Hangana Sea Food (Pty) Ltd v Viringa (LCA 52/2009) [2015] NALCMD 27 (12 March 2015);

Group

Full judgment

REPUBLIC OF NAMIBIA

LABOUR COURT OF NAMIBIA MAIN DIVISION, WINDHOEK


JUDGMENT

Case no: LCA 52/2009


DATE: 03 DECEMBER 2015


In the matter between:


HANGANA SEAFOOD (PTY) LTD................................................................................APPELLANT


And


ROBERT VIRINGA …...................................................................................................RESPONDENT


Neutral citation: Hangana Seafood (Pty) Ltd vs Viringa (LCA 52-2009) [2015] NALCMD 27 (3 December 2015)


Coram: PARKER AJ


Heard: 30 October 2015


Delivered: 3 December 2015


Flynote: Labour law – Arbitral award – Appeal against – Arbitrator’s finding that disciplinary hearing by appellant’s domestic disciplinary hearing body was unfair procedurally rejected as having no basis in law and fact – Court finding that on the facts and in the circumstances of the case the guilt of the respondent was established – Consequently, appellant had valid reason to dismiss – If the Labour Act enjoins an arbitrator to deal with the substantial merits of a dispute with minimum legal formalities there is no good reason why a domestic disciplinary hearing body should be bound by strict rules of evidence – Consequently, court held that a domestic disciplinary hearing body is not bound by strict rules of evidence – On fair reason to dismiss court held that the test whether a dismissal is fair is whether no reasonable employer would dismiss the employee taking into account the circumstances and facts of the particular case – Court held that if a reasonable employer might have reasonably dismissed, the dismissal was fair.


Summary: Labour law – Arbitral award – Appeal against – Court found that there is nothing on the record to indicate that the minimum requirements of fair procedure as set out in the judgment were not satisfied by the appellants domestic disciplinary hearing body – Court found that procedure at the disciplinary hearing was fair – Court rejected arbitrator’s finding that admission of a statement by a Doctor whose sick note had been falsified constituted inadmissible hearsay evidence – Court reasoned that strict rules of evidence did not bind the appellants’ domestic disciplinary body – On the facts the court found that the appellant had a valid and fair reason to dismiss because respondent was found guilty of misconduct involving a dishonest act – A falsified Doctor’s sick note meant to excuse the respondent from work was delivered to appellant’s official – Court found that a dishonest act of an employee was material as it went to the root of the employment contract and the duty of an employee to his employer – Consequently, court upheld the appeal, set aside the award and confirmed the dismissal.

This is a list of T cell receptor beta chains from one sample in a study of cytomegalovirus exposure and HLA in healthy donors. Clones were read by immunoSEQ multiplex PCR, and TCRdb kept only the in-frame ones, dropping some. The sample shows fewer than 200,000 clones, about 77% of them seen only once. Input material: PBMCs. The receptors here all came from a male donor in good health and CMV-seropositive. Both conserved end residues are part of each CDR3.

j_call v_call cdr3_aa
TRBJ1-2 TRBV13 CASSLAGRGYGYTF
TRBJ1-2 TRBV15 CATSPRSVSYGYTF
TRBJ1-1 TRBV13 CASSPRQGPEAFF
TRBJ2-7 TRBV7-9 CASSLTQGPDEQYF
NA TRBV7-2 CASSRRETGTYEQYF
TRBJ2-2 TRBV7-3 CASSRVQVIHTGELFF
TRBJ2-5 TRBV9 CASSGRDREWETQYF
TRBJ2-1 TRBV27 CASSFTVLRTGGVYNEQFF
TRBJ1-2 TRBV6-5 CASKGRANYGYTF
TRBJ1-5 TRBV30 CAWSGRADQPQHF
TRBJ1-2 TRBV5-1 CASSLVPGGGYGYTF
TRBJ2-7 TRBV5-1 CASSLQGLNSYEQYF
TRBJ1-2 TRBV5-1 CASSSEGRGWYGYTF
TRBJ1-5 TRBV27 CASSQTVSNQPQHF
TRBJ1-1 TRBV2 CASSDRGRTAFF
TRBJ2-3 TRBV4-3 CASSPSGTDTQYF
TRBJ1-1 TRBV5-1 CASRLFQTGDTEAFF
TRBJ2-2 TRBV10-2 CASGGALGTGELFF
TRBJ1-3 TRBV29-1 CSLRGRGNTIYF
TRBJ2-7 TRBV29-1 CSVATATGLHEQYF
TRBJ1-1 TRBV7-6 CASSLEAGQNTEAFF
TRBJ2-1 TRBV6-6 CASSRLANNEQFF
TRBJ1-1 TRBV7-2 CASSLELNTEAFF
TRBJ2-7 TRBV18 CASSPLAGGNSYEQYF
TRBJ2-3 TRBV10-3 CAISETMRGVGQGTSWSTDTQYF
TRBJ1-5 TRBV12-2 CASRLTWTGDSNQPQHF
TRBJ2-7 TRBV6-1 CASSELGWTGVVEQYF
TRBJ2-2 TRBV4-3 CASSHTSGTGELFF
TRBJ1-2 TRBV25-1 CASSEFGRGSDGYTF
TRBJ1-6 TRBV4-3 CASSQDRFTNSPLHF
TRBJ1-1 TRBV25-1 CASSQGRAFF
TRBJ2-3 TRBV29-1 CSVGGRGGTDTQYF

ORDER


(a) The award and the order made under Case No. CRW 25-09 are set aside.


(b) The dismissal of the respondent by the appellant is confirmed.


(c) There is no order as to costs.


JUDGMENT


PARKER AJ:


[1] The appellant appeals from the award in Case No. CRW 25-09, wherein the arbitrator concluded that the dismissal of the respondent was procedurally and substantively unfair. The notice of appeal is accompanied by grounds relied on by the appellant. The respondent opposed the appeal, and there are grounds for opposing the appeal filed of record.


[2] Having condoned, on application made, the late noting of the appeal and allowed certain amendments to the appellant’s Form LC41 and Form 11, the court had ordered as follows:


‘1. The late noting of the appeal, as amended, is condoned.


2. The amendments to the appellant’s Form LC41 and Form 11 are allowed.


3. The respondent must -


(a) not later than 31 July 2015 deliver notice to the appellant that he intends to oppose the appeal on Form 12, and must in such notice appoint an address within eight kilometres of the office of the registrar at which he will accept notice and service of all process in the proceedings; and


(b) not later than 17 August 2015 deliver a statement to the appellant stating the grounds on which he opposes the appeal, together with any relevant documents.


4. Set down hearing date: 09h00, 25 September 2015.’


[3] The order was served by registered mail to the last known address of the respondent. The respondent did not comply with para 3 of the order, and on the hearing date the respondent did not appear in person or by counsel; and so, the appeal became unopposed. Nevertheless, in the interest of justice, the court asked the appellant’s counsel who had filed heads of argument to argue the appeal to enable the court to adjudicate on it.


[4] As respects the arbitrator’s conclusion that the dismissal of the respondent was procedurally unfair; I have this to say. The arbitrator’s conclusion is not based on any reasons that are set out in the award. Indeed, it is fair to say that the arbitrator assumed, without giving clear reasons, that the dismissal was procedurally unfair.


[5] It need hardly saying that the arbitrator’s conclusions must be based on reasons; that is, reasons that are clearly set out for all to see. I do not see anywhere in the award where the arbitrator considers ‘fair procedure’ and the reasons why in her opinion there had been unfair procedure. In any case, the admitting of inadmissible evidence by a domestic disciplinary body and the arbitrator’s finding that the respondent ‘would not prove its case that the applicant have broke (has broken) a workplace rule regulating conduct’ are not instances of procedural unfairness. They are at best indications that the appellant, in the opinion of the arbitrator, failed to establish a valid reason for the dismissal within the meaning of s 33(1)(b)(ii) of the Labour Act.


[6] The arbitrator does not refer to any irregularities in the proceedings of the domestic disciplinary hearing tending to establish unfair procedure. It must be remembered that a domestic disciplinary hearing body is not expected to proceed in the same manner as a court of law. What is expected of such body in pursuit of acting procedurally fairly is to obey the rules of natural justice and to listen fairly to both sides, discharge its duties honestly and impartially and act in good faith. See Meyer v Law Society, Transvaal 1978 (2) SA 209 (T). The employee should be informed of the charge, and given the opportunity to answer it. (SPCA of Namibia v Terblanche 1998 NR 398) Additionally, the domestic body must keep a record of the proceedings. (Kamanya & Others v Kuiseb Fish Products Ltd 1996 NR 123.)